Frow once categorised the successful format in typical TV programmer’s jargon: ‘‘ You need a ‘ gotta- see title that punches above the schedules’, a ‘ jaw- dropping must- see opening sequence’ and a middle section ‘ that rewards the viewer for watching’ ’’. And a bit of fly- on- thewall property psychodrama helps, too, a tinge of Schadenfreude and some expert judgementalism to add drama.
The sexpots are Beeny, who’s as well known for her big bosoms and straining buttons as her advice about creating ‘‘ the wow factor’’ ( her favourite term), and Allsop, who has a head- girl bossiness and an extraordinary ability to walk through ploughed fields in stilettos under huge, cumbersome black coats.
These shows operate in a moral world where those who ignore advice are punished by fate and those who don’t are rewarded, or are supposed to be. Beeny says she has spent a lifetime in TV saying, ‘‘ I wouldn’t do that; I’d do this if I were you’’. Halfway through the series she believed she would be sacked because no one listened to her. Then someone suggested to her that might be the point of the show.
Certainly most episodes leave us ‘‘ Why didn’t they listen to Sarah?’’
McCloud’s Grand Designs even offers a kind of aspirational property evangelism as he follows his subject’s attempts to convert lighthouses on the coast or glass- roofed eco- houses in the forests. He provides a surefooted guide ( he loves putting on the gumboots and lifting a spade in the wet) to the process whereby self- builders attempt to construct their dream homes, their eventual triumph over hair- raising obstacles tantamount to religious conversion.
McCloud follows people’s dreams, usually with some scepticism about budgets and time frames, invariably gobsmacked by what they achieve, his eyes moist with wonder. We sit at home passing comment, questioning everything the home owners are doing, secretly thrilled when they fail. Even when they build an amazing chateau out of a transported shipping container, they still get the window coverings and sofas wrong, though. But this is not a show about pure profit, which sets it apart.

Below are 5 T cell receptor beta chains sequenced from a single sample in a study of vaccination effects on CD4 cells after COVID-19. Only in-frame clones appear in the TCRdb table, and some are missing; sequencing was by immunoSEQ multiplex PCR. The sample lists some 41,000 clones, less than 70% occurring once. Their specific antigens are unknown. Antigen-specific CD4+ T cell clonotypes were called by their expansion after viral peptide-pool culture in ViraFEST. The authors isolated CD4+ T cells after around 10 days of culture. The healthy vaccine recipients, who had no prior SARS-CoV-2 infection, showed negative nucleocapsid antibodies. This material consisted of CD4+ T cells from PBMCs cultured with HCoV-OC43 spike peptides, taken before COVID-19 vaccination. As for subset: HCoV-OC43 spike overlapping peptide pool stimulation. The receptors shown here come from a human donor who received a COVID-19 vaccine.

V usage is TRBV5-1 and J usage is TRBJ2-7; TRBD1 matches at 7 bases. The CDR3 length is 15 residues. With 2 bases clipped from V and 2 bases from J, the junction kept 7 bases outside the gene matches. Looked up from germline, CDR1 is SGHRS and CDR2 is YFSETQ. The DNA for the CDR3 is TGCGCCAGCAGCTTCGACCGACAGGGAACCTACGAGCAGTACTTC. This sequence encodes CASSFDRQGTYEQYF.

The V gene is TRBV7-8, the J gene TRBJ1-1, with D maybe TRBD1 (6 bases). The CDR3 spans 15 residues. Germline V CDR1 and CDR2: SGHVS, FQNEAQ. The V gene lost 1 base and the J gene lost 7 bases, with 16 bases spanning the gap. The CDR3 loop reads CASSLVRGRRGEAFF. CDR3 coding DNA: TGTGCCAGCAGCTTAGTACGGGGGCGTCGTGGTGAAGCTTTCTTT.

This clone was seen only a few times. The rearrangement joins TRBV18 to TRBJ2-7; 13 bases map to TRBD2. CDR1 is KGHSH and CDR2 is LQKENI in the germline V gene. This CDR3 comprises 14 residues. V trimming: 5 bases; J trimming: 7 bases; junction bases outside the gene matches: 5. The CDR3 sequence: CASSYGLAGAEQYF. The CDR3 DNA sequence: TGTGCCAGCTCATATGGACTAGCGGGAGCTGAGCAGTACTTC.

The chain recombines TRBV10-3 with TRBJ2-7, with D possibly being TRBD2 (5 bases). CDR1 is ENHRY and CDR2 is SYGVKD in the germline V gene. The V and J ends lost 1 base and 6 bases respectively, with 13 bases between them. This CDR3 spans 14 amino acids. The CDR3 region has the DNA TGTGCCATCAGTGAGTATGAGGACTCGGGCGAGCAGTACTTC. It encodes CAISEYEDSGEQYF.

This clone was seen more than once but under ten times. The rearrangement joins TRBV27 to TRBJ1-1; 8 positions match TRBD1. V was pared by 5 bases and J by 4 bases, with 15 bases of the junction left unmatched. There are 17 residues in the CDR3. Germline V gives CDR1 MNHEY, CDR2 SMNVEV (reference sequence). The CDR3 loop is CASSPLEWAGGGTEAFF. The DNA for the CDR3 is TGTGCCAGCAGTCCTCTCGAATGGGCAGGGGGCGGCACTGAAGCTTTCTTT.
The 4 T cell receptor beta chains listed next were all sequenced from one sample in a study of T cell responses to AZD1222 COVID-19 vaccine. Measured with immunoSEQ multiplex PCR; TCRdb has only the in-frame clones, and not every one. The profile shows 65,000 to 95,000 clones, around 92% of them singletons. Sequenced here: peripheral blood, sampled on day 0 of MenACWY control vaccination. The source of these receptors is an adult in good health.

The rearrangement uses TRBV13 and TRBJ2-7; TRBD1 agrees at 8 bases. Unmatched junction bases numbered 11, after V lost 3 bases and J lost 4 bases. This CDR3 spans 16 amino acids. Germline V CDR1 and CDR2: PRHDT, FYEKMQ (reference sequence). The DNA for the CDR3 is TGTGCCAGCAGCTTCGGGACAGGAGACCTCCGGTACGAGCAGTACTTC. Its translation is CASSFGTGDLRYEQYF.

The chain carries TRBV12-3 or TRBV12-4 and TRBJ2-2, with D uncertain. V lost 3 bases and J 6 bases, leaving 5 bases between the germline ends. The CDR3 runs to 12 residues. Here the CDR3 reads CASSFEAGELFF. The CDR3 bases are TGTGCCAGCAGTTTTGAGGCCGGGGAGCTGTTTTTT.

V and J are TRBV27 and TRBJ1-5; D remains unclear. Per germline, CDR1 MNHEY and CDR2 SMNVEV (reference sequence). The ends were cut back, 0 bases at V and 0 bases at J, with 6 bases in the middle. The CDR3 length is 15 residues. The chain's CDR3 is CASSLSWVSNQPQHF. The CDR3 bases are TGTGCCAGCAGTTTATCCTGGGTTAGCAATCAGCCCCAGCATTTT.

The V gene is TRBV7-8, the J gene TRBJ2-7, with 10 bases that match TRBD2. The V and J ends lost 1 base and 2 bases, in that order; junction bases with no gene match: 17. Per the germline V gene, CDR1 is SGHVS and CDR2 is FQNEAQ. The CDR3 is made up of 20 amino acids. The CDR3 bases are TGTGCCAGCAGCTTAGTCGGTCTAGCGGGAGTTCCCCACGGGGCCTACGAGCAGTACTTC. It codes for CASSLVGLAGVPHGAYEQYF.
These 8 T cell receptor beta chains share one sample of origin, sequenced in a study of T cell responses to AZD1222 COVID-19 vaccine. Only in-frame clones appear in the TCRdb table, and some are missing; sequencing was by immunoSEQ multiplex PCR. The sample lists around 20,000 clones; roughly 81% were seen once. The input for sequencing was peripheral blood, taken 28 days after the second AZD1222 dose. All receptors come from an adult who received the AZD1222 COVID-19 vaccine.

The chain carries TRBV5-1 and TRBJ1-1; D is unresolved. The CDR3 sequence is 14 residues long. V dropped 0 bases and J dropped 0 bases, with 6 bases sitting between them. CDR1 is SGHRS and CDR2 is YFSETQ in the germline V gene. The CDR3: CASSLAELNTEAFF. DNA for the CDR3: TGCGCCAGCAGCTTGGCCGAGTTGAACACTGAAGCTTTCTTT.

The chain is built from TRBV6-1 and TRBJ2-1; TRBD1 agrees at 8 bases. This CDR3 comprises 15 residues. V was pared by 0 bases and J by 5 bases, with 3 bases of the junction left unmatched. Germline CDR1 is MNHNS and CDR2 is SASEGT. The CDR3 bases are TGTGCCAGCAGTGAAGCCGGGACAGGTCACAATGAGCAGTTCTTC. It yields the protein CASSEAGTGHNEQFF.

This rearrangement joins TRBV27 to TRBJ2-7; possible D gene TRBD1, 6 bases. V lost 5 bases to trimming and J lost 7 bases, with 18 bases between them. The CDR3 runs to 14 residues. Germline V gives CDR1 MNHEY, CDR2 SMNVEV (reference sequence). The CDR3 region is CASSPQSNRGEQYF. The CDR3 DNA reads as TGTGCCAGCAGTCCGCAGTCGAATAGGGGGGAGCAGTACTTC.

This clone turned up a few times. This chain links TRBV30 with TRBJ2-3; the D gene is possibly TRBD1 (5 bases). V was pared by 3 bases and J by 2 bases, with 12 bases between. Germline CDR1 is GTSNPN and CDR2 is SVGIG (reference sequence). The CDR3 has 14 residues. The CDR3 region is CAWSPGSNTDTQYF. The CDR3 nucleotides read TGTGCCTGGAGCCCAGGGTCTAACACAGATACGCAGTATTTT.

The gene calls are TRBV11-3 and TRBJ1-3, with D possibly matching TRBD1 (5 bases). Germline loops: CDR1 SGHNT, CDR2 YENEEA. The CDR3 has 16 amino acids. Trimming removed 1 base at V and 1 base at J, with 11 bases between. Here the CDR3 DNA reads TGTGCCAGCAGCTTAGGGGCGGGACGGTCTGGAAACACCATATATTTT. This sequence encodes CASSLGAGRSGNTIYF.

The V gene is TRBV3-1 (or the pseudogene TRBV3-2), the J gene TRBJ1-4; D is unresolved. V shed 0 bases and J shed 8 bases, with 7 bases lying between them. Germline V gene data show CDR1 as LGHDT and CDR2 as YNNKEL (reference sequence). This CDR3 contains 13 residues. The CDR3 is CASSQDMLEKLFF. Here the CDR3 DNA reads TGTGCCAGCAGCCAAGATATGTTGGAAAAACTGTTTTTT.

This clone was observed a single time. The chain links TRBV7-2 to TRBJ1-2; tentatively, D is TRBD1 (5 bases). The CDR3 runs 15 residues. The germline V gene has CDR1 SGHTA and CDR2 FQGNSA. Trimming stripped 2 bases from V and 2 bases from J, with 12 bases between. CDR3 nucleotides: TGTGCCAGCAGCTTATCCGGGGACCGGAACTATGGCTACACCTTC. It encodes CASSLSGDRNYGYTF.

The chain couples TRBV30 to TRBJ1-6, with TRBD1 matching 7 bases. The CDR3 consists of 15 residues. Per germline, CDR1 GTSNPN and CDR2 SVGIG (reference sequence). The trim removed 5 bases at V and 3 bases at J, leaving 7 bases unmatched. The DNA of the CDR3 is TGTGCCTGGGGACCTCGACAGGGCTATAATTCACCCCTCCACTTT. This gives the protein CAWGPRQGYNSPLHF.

McCloud appreciates that houses are not stocks or bonds and understands that emotional as well as financial imperatives are at stake. Houses are the material backdrop to the narrative of our lives and he proselytises the notion that the personal investment involved in creating a home should be greater than the thought of financial potential.
Usually highly emotional at show’s end, he believes passionately that good design can change the way people think and feel. His winning mantra throughout is, ‘‘ But I wonder, will they be able to pull it off?’’
Mind you, the Brits have always obsessed over their homes. Today’s polished TV presenters would all surely agree with Oscar Wilde, who asserted that colour sense was more important in the development of an individual than any sense of right or wrong.
Where Were You When the Lights Went Out? ( Saturday, 2pm, Nine) is a Doris Day comedy set during the famous 1965 blackout in New York City, to which my answer would be: certainly not watching Rogue Trader ( Sunday, 11.30pm, Nine). Ewan McGregor plays the notorious London money dealer Nick Leeson, who squandered millions on the Singapore stock exchange in the 1990s and managed to break Barings Bank in London.
In James Dearden’s silly, admiring film, he’s portrayed as a daring, adventurous, unlucky young scallywag who made a few unfortunate calls and just happened to destroy the livelihoods of many innocent people.
We are meant to have some sympathy for him. And we shouldn’t.
Aspirational evangelism: Kevin McCloud of Grand Designs